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The Spymaster of Baghdad: Secrets from the Falcons chronicles

Category: Report

Date: 2021-03-29T09:48:28+0000
The Spymaster of Baghdad: Secrets from the Falcons chronicles

Shafaq News/ "Dey Street Books" released nearly a month ago "The Spymaster of Baghdad" by the award-winning journalist and the former Baghdad bureau chief for the New York Times, Margaret Coker.

The books is a dramatic yet intimate account of how a covert Iraqi intelligence unit called “the Falcons” came together against all odds to defeat ISIS.

Shadowed by the reputation of the Intelligence work of the US and co, the book shed the light on Iraq’s own espionage service, whose network of informants and local knowledge were largely responsible for identifying and tracking down leaders of those two terrorist organisations. It complements the array of accounts seen through the lens of military officers, soldiers, and policy makers.

Four people:

Coker's account focuses on four people: Abu Ali al-Basra, a military officer appointed to head Prime Minister Nouri’s al-Maliki’s security service, known as the Falcons; brothers Munaf and Harith al-Sudani, who joined the Falcons; and Abrar al-Kubaisi, the radicalised daughter of a blind university professor.

Nevil Gibson in his review of the account to the New Zealand based website, NBR, said, "Their personal stories are interwoven, amid much social, religious and other detail, over two decades. This background reveals the deep chasm in Baghdad between the Sunni middle class that flourished under Saddam Hussein and the poorer Shiites, who assumed political power in the post-invasion era."

"The al-Sudani brothers, for example, chose military service to improve their social and economic lot, while Abrar became an Isis convert because it seemed the only way Sunnis could resist the Shia majority."

Abu Ali al-Basra

Abu Ali’s background was to lead the Islamic Dawa opposition to the Saddam regime. He went into exile, ending up in Sweden. After the US-led invasion of 2003, he moved back to Iraq.

Promotion to head the Falcons came in 2006 after he realised he could only gain the confidence and support of the American-led forces if he could deliver results the foreigners couldn’t.

This was achieved by tracking down the mastermind behind the unsolved Canal Hotel bombing in 2003. It was the headquarters for the UN and other aid organisations in rebuilding post-Saddam Iraq.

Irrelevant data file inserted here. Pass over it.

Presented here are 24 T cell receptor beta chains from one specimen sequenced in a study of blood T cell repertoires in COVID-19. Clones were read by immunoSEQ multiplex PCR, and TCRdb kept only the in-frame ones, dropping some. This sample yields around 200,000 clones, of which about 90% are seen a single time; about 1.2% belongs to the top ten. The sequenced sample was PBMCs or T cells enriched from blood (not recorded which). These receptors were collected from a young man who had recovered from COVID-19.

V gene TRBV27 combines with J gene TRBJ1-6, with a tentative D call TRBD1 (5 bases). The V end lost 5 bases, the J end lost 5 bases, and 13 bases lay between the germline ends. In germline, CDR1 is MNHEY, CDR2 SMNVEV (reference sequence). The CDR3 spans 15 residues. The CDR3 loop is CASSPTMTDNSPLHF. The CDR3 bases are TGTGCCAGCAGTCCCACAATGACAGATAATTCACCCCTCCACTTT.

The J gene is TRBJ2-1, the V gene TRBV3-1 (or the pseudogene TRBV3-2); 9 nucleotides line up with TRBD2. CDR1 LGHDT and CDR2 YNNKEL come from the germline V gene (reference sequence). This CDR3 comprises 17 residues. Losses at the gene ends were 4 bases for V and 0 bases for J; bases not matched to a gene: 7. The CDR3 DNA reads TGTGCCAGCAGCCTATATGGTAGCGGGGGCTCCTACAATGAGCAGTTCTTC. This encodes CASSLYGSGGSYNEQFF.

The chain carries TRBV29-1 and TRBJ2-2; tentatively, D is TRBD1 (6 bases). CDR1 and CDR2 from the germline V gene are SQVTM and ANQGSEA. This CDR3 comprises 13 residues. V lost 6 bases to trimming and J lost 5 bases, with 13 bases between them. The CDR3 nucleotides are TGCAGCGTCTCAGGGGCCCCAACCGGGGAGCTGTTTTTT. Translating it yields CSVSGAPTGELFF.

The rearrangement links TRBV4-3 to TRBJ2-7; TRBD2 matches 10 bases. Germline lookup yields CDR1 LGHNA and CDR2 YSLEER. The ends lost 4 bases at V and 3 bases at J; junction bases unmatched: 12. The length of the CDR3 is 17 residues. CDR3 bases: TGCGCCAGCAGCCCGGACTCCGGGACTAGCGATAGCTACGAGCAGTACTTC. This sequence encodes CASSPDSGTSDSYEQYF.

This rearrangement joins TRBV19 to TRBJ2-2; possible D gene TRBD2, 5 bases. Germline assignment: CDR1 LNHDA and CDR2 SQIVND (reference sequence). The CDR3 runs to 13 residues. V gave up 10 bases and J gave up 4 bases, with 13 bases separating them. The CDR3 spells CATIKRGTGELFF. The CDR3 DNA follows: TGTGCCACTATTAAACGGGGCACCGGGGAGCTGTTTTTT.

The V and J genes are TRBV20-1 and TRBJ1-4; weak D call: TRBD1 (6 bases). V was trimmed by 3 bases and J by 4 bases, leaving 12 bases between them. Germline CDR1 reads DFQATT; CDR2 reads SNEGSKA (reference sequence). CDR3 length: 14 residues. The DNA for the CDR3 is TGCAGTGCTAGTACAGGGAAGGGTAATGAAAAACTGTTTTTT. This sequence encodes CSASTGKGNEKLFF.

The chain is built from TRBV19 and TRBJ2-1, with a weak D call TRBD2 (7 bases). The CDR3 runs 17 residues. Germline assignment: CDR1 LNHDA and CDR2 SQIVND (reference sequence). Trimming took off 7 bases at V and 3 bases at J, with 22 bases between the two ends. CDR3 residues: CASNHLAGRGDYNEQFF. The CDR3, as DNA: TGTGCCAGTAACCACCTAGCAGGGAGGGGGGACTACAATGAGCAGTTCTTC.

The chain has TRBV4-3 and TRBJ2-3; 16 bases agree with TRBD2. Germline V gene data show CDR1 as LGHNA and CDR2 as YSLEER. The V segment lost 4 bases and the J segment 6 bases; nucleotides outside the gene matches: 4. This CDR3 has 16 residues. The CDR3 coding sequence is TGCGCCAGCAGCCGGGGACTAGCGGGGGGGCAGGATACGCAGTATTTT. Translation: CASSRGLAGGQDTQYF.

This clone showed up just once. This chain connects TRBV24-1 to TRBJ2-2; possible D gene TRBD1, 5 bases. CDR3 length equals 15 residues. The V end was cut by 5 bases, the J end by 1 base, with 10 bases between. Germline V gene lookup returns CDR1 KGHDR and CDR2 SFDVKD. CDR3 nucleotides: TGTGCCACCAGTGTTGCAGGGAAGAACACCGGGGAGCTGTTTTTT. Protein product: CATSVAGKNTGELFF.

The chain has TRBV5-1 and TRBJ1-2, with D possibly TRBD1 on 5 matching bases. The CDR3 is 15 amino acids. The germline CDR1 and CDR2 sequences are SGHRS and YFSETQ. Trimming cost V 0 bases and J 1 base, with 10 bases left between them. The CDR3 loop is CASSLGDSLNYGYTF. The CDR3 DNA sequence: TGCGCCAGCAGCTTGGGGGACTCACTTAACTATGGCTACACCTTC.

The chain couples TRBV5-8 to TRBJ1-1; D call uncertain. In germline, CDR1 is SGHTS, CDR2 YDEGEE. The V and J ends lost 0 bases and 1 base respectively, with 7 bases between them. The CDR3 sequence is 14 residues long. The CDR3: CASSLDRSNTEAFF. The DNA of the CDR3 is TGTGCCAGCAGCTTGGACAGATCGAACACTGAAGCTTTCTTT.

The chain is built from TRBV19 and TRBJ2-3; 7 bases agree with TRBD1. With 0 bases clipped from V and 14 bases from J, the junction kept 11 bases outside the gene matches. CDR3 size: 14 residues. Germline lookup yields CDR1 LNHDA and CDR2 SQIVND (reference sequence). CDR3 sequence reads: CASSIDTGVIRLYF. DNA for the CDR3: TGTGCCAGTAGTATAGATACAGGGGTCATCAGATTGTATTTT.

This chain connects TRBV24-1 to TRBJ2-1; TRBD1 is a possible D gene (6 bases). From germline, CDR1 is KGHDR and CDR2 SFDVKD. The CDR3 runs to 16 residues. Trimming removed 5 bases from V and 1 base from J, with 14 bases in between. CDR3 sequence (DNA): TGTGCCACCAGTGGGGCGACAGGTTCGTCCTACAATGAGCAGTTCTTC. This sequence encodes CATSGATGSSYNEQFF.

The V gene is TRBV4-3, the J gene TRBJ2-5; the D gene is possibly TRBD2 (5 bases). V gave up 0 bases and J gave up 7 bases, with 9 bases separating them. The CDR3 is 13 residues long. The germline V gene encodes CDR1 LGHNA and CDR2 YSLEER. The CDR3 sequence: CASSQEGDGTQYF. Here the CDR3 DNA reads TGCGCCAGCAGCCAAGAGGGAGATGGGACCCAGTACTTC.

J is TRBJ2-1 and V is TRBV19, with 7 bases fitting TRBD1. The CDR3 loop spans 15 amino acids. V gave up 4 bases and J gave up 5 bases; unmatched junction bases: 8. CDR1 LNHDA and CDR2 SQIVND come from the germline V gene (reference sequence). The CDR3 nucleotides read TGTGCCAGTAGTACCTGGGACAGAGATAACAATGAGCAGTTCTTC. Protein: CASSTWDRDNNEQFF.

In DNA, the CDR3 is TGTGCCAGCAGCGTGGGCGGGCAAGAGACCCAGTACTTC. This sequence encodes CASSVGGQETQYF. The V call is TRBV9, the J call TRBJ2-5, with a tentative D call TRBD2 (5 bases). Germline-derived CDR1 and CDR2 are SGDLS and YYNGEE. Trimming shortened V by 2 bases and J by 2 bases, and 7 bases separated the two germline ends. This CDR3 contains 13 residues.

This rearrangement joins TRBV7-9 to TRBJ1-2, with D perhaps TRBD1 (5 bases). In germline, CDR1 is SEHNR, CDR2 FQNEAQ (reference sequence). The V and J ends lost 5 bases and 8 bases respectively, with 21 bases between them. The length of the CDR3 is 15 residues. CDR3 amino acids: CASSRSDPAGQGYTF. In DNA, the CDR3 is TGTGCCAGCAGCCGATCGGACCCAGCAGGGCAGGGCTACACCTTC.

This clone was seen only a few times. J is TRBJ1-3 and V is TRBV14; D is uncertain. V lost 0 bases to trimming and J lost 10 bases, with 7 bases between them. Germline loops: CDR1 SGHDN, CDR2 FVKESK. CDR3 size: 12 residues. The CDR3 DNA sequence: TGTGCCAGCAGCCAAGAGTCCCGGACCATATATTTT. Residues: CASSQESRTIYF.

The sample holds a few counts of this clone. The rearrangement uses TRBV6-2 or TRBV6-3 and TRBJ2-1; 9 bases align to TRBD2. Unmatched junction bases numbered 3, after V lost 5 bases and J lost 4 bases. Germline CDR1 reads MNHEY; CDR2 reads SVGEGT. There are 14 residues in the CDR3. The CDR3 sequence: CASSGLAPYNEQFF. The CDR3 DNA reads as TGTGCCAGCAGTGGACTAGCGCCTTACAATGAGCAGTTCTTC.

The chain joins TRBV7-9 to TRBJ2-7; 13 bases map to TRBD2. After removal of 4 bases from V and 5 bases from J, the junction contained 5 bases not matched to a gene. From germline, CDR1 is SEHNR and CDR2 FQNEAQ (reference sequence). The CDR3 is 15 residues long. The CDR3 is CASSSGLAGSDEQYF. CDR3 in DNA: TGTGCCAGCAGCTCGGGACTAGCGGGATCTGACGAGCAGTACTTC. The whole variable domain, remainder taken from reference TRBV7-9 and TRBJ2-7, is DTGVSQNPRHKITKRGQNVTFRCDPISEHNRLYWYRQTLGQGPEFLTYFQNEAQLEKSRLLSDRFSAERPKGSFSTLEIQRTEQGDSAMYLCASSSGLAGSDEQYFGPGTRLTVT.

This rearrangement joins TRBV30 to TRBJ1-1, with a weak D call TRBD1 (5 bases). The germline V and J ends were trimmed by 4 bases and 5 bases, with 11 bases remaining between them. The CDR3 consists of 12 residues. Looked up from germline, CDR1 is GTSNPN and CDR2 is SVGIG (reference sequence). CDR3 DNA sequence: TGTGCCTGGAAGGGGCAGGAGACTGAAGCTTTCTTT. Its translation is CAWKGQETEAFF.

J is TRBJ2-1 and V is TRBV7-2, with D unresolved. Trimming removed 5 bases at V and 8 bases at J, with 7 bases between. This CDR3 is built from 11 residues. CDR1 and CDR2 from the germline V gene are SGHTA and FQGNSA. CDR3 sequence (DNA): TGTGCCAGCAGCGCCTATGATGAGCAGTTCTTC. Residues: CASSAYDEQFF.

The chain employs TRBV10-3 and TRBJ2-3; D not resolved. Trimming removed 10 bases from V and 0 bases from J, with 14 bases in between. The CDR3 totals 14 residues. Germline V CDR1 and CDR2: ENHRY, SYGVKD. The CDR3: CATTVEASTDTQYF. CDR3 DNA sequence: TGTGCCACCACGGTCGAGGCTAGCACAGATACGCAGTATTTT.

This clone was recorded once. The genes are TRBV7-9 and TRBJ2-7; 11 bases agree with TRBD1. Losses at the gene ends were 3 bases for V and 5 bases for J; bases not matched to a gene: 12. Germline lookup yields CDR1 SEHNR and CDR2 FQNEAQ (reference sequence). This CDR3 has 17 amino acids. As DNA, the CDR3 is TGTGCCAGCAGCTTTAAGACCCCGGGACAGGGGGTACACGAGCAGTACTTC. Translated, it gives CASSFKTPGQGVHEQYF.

The attack claimed the life of Sergio Vieira de Mello, the Brazilian diplomat whose life has been made into a documentary and a feature film, both called Sergio. The UN and other agencies withdrew from Iraq as a result.

The Falcons identified their suspect as a former commercial airline pilot and Al Qaeda sympathiser whose home provided a base for Sunni bomb squads. He resisted interrogation until the Americans realised they also had his brother in custody. Abu Ali used this as leverage and eventually got the information he wanted.

The Falcons continued their hunt for other Sunni terrorist leaders, eventually eliminating Al Qaeda. It was replaced by Isis, which rapidly established a base within eastern Iran and neighbouring Syria.

Coker weaves these events through the personal progress of the al-Sudani brothers and Abrar’s embrace of radical Islam. Their stories cross in a plot worthy of le Carré. Abrar was arrested for her role in suicide bombings, while Hanif’s undercover work as a bus driver who could move around Baghdad with ease was eventually put to use in Isis-occupied Mosul.

This is when Coker’s story enters it most gruesome phase. She does not stint in her coverage of the Isis regime’s brutality in its self-styled caliphate. Hanif is exposed and undergoes the worst forms of torture until his death, later found to be videoed on a phone.

The Isis nightmare ended in 2019 when the Falcons lead US special forces to the Isis leader, Abu Bakr al-Baghdadi, who had gone to ground in Idlib, Syria, near the Turkish border. This had the hallmarks of how Al Qaeda founder Omar bin Laden was found hiding in Pakistan.

This operation occurred as foreign and Iraqi troops, backed by air attacks, finished clearing Isis out of Mosul and the rest of Iraq. Abu Bakr was responsible for some 100,000 civilian deaths.

Coker leaves her story there, as Iraqis pick up the pieces of a fractured country and hope an end to the Sunni insurgency will bring permanent peace. That will mean heeding Pope Frances’s plea during his recent visit for the Sunnis and Shiites to resolve their differences through politics.

Through her choice of Abu Ali, a man of resolve and high repute, Coker provides a reason for like-minded Iraqis to become deserving descendants of the ancient Mesopotamian civilisation.

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